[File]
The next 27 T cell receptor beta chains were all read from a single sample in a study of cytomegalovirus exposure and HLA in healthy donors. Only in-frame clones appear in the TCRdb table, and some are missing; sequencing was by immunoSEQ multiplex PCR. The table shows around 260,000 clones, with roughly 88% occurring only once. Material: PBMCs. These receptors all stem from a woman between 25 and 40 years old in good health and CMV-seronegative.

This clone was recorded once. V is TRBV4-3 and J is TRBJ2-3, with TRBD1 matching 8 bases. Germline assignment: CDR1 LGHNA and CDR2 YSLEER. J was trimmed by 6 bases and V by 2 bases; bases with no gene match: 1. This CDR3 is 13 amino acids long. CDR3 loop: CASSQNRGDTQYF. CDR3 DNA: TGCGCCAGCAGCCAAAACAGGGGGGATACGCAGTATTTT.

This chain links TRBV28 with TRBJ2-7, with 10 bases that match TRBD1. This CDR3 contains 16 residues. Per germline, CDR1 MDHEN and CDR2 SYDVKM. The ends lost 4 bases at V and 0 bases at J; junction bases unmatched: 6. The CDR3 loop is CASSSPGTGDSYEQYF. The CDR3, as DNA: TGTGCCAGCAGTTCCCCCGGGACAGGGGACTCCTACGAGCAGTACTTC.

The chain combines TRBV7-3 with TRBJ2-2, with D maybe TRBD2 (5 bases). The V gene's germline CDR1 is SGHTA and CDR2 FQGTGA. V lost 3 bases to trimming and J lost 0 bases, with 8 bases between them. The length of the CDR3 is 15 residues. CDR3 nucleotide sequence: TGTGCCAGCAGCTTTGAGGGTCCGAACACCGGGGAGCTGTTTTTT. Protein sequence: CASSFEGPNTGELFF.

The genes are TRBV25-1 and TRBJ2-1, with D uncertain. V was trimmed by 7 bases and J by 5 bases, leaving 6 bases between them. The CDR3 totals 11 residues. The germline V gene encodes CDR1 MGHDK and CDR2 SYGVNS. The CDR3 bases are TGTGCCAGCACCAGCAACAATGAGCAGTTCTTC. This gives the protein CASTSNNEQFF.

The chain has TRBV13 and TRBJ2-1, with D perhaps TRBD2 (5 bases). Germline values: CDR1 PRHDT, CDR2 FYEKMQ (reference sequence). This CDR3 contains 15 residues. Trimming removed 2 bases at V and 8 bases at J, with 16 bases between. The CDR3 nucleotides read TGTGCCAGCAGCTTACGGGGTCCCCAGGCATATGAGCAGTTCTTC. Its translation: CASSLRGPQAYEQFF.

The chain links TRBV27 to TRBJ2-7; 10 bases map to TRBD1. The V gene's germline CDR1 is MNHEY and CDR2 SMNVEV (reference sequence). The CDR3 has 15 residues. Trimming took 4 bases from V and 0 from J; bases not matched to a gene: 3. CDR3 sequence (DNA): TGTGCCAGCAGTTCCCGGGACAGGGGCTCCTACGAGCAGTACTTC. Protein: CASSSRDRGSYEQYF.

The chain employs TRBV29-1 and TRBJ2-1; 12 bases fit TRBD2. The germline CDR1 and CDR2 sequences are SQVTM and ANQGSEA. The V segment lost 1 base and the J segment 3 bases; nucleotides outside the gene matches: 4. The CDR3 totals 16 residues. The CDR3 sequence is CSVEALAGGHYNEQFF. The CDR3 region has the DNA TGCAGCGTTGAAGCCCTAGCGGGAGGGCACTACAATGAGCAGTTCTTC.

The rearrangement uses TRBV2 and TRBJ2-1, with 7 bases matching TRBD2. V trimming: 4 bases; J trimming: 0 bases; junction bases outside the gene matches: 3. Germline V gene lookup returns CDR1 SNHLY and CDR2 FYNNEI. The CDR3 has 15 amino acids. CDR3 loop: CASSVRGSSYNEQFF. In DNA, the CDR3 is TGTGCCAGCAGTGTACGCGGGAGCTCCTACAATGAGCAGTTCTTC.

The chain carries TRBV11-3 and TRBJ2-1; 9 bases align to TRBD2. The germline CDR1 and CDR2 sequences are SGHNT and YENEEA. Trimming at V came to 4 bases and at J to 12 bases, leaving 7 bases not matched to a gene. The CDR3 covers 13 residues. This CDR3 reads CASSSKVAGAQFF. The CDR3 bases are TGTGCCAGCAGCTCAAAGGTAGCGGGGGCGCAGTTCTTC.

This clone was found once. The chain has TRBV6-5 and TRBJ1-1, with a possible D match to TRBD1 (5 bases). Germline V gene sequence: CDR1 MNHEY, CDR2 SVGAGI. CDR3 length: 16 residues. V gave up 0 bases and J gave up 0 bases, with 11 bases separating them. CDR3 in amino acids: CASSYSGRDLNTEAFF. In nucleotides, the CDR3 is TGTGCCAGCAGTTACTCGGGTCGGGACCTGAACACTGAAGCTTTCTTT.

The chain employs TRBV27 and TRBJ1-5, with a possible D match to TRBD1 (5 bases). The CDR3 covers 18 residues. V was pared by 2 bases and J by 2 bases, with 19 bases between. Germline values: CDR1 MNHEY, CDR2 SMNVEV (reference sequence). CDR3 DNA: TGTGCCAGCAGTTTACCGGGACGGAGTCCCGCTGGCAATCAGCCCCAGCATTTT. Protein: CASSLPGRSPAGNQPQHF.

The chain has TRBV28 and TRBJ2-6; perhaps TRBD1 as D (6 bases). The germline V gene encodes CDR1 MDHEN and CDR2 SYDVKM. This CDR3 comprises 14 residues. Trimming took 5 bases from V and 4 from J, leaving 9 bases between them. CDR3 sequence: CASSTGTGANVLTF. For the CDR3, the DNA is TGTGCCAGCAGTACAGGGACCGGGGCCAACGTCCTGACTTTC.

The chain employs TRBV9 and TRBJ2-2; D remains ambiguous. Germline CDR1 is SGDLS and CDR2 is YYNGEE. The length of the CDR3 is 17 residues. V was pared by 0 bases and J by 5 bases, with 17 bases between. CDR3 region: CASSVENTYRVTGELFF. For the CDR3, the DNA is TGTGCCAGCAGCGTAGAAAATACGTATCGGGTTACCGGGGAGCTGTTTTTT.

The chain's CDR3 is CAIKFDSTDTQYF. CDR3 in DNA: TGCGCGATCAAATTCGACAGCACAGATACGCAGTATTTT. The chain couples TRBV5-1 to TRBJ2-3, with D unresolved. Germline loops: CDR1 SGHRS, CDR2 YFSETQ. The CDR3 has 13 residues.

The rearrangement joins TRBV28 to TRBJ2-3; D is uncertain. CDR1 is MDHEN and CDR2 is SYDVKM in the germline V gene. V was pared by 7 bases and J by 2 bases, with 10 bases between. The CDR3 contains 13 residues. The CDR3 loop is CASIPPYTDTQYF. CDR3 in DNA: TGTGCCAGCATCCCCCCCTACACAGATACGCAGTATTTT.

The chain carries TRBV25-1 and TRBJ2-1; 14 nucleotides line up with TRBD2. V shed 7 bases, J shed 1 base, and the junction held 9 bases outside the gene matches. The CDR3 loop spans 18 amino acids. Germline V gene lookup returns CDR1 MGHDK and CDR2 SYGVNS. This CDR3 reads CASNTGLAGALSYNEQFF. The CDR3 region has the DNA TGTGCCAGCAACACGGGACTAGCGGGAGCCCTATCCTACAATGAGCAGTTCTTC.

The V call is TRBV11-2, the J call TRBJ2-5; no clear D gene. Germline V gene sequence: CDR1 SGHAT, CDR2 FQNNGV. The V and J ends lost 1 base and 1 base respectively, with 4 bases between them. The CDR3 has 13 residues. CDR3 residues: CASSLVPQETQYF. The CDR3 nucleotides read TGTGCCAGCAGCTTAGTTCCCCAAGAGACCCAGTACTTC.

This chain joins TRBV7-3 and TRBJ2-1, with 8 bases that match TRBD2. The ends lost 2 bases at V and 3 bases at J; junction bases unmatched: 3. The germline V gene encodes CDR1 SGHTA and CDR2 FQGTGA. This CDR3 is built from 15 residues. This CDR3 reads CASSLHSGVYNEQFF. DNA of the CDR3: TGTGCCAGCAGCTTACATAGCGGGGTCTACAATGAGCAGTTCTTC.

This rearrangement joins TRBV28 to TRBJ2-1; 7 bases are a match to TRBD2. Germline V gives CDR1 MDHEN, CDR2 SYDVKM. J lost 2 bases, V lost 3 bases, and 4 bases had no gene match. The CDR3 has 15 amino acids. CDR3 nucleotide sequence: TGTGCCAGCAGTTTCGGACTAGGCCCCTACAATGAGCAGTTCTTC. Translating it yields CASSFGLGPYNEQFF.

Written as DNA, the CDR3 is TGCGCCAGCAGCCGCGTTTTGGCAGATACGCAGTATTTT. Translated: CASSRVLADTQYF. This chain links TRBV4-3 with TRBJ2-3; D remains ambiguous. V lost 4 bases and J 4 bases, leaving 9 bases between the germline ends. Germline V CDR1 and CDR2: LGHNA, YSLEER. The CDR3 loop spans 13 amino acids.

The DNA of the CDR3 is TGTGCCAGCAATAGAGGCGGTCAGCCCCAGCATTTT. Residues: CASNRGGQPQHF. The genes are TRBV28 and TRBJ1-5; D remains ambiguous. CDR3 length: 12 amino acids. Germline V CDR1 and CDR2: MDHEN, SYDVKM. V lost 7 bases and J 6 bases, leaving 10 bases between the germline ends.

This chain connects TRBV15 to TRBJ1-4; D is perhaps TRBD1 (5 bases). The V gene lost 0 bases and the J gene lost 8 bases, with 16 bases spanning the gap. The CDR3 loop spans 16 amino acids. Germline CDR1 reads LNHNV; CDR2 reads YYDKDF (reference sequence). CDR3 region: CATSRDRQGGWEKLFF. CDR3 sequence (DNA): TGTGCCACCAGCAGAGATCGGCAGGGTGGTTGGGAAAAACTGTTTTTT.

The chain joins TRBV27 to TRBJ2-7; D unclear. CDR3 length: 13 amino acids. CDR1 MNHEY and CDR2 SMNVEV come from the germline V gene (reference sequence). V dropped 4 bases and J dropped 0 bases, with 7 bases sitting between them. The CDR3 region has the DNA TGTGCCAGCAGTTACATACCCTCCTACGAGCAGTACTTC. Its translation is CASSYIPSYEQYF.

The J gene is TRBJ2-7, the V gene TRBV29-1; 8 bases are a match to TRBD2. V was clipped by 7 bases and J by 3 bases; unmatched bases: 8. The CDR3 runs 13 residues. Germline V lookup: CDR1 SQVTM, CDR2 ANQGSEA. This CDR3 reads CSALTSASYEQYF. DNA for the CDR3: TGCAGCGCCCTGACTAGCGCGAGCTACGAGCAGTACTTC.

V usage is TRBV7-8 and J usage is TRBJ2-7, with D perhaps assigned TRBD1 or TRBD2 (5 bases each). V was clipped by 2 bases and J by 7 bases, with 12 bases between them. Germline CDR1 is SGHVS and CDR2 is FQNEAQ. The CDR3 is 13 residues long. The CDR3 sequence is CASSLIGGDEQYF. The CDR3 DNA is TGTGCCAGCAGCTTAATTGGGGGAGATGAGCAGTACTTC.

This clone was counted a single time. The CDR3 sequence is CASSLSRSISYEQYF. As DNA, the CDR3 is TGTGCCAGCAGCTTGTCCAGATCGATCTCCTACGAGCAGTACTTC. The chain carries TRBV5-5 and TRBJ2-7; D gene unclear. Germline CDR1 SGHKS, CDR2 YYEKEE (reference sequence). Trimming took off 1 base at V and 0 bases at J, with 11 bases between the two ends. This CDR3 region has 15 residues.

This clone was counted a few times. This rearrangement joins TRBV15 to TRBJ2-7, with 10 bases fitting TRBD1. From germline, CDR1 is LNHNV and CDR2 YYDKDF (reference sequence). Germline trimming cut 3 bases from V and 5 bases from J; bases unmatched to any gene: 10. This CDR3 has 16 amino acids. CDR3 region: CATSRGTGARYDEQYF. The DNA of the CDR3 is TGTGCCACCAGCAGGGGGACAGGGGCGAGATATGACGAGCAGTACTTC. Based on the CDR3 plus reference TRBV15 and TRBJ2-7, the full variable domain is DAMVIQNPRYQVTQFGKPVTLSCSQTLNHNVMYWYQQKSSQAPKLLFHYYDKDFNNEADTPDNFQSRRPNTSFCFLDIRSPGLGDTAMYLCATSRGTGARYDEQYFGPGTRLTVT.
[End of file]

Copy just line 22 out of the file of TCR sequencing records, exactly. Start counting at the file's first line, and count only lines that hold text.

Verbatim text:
The DNA of the CDR3 is TGTGCCAGCAATAGAGGCGGTCAGCCCCAGCATTTT. Residues: CASNRGGQPQHF. The genes are TRBV28 and TRBJ1-5; D remains ambiguous. CDR3 length: 12 amino acids. Germline V CDR1 and CDR2: MDHEN, SYDVKM. V lost 7 bases and J 6 bases, leaving 10 bases between the germline ends.